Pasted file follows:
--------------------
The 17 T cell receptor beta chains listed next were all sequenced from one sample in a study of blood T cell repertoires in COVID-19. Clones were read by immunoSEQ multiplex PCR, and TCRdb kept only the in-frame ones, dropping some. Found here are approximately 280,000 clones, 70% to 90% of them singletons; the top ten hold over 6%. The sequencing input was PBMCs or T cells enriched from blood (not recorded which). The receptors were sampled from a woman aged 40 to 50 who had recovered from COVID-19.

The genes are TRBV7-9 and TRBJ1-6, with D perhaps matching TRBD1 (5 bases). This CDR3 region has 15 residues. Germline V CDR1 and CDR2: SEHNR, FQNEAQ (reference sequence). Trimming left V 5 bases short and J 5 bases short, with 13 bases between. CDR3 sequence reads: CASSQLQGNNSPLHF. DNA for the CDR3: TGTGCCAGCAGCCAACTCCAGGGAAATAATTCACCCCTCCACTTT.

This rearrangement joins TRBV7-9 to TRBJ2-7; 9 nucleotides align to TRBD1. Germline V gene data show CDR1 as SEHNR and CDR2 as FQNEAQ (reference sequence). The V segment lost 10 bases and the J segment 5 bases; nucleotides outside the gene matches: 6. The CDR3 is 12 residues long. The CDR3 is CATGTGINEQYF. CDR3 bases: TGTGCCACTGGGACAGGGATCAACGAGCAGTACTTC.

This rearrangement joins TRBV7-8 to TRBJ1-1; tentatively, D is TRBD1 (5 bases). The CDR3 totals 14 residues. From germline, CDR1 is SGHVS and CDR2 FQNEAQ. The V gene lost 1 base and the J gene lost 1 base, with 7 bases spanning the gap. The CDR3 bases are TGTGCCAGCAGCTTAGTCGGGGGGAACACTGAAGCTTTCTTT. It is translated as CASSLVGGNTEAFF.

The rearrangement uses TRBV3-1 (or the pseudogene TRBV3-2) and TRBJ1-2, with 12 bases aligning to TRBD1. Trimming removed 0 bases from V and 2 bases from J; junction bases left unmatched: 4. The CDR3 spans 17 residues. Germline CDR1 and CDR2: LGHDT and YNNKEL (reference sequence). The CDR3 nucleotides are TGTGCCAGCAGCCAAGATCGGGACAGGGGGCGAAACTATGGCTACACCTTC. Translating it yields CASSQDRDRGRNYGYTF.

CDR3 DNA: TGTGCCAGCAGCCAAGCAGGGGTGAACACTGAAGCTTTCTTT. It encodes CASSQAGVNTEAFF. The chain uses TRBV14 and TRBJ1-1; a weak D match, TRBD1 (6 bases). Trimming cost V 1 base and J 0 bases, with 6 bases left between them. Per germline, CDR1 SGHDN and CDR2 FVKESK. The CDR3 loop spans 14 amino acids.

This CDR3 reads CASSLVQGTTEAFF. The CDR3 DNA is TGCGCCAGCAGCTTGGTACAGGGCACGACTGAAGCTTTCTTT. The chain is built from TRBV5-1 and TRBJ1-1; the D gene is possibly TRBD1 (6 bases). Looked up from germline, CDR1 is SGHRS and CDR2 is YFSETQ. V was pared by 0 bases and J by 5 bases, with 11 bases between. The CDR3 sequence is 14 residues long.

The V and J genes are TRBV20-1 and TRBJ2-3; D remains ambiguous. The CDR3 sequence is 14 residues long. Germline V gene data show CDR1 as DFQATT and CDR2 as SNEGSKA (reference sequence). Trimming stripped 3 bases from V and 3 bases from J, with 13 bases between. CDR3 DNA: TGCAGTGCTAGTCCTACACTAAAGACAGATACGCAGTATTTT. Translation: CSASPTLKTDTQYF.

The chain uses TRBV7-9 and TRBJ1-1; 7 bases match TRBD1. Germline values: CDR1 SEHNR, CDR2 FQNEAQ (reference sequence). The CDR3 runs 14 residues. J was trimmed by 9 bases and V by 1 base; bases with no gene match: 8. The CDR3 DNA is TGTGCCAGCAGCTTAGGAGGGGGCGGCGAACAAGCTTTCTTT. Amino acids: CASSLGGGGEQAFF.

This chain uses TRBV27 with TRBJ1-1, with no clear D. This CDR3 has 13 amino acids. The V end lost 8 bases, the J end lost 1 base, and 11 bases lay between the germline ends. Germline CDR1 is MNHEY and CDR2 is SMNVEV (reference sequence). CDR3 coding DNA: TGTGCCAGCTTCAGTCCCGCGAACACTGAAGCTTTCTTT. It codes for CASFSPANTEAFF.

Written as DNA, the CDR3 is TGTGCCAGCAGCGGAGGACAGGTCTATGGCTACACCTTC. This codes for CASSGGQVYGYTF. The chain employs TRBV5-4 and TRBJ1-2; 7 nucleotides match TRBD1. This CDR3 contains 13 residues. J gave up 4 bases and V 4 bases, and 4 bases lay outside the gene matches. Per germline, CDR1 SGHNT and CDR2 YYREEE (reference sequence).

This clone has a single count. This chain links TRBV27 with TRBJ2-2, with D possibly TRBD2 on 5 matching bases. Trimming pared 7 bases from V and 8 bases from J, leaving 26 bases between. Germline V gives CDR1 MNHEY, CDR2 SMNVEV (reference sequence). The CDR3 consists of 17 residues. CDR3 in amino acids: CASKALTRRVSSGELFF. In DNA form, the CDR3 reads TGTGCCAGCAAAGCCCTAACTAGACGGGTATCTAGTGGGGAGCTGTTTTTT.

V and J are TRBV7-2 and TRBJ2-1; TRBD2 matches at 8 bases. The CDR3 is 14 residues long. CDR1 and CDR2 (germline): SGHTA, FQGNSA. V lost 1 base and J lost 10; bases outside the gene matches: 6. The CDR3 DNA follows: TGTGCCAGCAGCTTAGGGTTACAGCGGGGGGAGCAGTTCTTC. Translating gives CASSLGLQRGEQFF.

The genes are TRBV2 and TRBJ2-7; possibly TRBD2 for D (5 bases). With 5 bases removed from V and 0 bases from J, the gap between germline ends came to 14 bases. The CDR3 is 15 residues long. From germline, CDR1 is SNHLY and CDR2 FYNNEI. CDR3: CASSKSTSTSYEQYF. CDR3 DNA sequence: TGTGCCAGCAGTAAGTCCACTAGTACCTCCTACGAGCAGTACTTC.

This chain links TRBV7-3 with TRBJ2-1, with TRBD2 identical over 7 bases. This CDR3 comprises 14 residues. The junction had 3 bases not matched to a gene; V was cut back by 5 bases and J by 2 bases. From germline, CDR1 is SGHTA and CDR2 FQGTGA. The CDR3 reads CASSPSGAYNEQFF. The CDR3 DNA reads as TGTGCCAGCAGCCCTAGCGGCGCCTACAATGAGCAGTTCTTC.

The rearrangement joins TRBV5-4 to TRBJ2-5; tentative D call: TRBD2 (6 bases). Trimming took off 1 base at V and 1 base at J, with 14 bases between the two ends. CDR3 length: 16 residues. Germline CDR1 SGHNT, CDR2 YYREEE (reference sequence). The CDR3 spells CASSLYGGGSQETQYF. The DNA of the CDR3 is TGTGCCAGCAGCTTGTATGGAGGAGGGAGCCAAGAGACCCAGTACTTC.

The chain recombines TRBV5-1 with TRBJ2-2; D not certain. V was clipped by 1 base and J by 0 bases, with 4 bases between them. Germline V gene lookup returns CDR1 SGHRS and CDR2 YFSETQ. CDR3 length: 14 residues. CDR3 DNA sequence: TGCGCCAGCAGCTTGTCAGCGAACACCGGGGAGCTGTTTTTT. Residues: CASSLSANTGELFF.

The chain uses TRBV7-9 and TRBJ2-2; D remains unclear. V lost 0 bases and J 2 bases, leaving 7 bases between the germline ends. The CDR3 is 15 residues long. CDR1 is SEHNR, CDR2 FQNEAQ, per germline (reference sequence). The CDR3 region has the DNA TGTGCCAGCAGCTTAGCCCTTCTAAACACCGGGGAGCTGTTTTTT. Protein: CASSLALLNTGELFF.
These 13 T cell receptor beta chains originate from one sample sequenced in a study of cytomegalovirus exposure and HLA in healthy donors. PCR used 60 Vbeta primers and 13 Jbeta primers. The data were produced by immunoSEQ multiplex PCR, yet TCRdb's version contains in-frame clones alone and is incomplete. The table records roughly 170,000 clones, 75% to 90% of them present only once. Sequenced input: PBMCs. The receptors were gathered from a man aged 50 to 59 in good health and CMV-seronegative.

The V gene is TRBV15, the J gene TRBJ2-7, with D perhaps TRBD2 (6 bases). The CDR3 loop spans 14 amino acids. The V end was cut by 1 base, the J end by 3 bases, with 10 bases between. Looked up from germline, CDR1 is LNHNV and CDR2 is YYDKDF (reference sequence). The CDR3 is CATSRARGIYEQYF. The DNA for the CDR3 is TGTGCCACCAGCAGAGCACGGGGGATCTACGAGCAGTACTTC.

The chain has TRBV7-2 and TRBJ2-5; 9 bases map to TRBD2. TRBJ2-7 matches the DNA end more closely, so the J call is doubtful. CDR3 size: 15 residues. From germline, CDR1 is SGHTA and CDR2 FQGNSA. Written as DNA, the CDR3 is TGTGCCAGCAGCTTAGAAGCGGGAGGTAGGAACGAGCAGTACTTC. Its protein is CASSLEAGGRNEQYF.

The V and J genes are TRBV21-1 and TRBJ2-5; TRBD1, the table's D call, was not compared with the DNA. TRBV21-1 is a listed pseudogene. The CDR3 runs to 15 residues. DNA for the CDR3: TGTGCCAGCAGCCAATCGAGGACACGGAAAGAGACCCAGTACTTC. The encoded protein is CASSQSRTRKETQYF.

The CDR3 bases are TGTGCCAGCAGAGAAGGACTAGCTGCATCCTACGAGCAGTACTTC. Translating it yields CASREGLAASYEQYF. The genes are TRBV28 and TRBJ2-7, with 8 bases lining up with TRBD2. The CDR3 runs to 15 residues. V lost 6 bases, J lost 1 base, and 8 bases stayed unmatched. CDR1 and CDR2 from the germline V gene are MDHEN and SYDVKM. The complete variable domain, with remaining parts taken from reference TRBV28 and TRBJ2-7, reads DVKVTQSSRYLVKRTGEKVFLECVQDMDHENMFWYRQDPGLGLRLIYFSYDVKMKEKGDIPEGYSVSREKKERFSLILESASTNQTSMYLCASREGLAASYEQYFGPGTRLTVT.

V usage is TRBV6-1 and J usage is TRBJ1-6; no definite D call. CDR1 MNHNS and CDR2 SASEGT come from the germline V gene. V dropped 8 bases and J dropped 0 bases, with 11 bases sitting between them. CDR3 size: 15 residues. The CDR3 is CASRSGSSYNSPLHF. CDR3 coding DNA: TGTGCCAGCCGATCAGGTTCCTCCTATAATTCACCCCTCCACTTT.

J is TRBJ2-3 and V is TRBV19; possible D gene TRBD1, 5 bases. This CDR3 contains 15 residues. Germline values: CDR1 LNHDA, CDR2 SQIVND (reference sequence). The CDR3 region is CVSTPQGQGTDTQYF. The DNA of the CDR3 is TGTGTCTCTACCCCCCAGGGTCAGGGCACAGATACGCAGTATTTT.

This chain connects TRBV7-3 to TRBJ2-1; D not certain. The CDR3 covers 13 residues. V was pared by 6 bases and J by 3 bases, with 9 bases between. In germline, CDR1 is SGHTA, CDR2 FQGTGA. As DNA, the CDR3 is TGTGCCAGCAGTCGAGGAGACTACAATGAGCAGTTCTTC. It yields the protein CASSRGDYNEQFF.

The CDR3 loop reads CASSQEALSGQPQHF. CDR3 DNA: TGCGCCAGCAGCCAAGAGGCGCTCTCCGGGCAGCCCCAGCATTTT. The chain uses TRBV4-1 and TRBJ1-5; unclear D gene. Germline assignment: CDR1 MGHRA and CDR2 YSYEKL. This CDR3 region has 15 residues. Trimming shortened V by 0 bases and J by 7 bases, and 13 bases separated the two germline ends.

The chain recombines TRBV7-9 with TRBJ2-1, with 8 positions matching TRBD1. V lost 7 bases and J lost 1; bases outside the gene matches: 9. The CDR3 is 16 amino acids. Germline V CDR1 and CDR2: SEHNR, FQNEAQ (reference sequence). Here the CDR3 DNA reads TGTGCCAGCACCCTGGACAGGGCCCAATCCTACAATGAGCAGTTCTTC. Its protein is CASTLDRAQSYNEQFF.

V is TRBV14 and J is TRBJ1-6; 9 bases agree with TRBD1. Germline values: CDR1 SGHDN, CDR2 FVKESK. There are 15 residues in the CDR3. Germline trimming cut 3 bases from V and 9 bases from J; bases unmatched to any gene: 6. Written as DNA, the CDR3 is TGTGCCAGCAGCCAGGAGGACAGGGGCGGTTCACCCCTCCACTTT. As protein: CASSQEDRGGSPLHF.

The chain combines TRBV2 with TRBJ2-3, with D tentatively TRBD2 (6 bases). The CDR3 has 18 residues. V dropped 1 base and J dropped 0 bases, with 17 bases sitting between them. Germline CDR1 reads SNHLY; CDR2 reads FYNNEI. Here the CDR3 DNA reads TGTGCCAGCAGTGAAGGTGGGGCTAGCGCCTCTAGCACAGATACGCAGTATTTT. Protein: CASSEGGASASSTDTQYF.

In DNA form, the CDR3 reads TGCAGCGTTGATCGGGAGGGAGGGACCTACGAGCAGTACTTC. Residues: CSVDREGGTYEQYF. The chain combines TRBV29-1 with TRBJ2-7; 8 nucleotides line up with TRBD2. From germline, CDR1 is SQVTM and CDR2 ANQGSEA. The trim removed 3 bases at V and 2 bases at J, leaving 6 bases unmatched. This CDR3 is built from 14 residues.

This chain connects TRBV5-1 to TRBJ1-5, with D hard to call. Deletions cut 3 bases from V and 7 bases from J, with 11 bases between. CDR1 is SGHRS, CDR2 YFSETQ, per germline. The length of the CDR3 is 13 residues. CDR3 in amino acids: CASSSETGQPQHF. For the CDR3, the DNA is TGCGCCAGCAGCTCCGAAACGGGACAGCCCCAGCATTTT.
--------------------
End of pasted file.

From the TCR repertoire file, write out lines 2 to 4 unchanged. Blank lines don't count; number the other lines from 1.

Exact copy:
The genes are TRBV7-9 and TRBJ1-6, with D perhaps matching TRBD1 (5 bases). This CDR3 region has 15 residues. Germline V CDR1 and CDR2: SEHNR, FQNEAQ (reference sequence). Trimming left V 5 bases short and J 5 bases short, with 13 bases between. CDR3 sequence reads: CASSQLQGNNSPLHF. DNA for the CDR3: TGTGCCAGCAGCCAACTCCAGGGAAATAATTCACCCCTCCACTTT.

This rearrangement joins TRBV7-9 to TRBJ2-7; 9 nucleotides align to TRBD1. Germline V gene data show CDR1 as SEHNR and CDR2 as FQNEAQ (reference sequence). The V segment lost 10 bases and the J segment 5 bases; nucleotides outside the gene matches: 6. The CDR3 is 12 residues long. The CDR3 is CATGTGINEQYF. CDR3 bases: TGTGCCACTGGGACAGGGATCAACGAGCAGTACTTC.

This rearrangement joins TRBV7-8 to TRBJ1-1; tentatively, D is TRBD1 (5 bases). The CDR3 totals 14 residues. From germline, CDR1 is SGHVS and CDR2 FQNEAQ. The V gene lost 1 base and the J gene lost 1 base, with 7 bases spanning the gap. The CDR3 bases are TGTGCCAGCAGCTTAGTCGGGGGGAACACTGAAGCTTTCTTT. It is translated as CASSLVGGNTEAFF.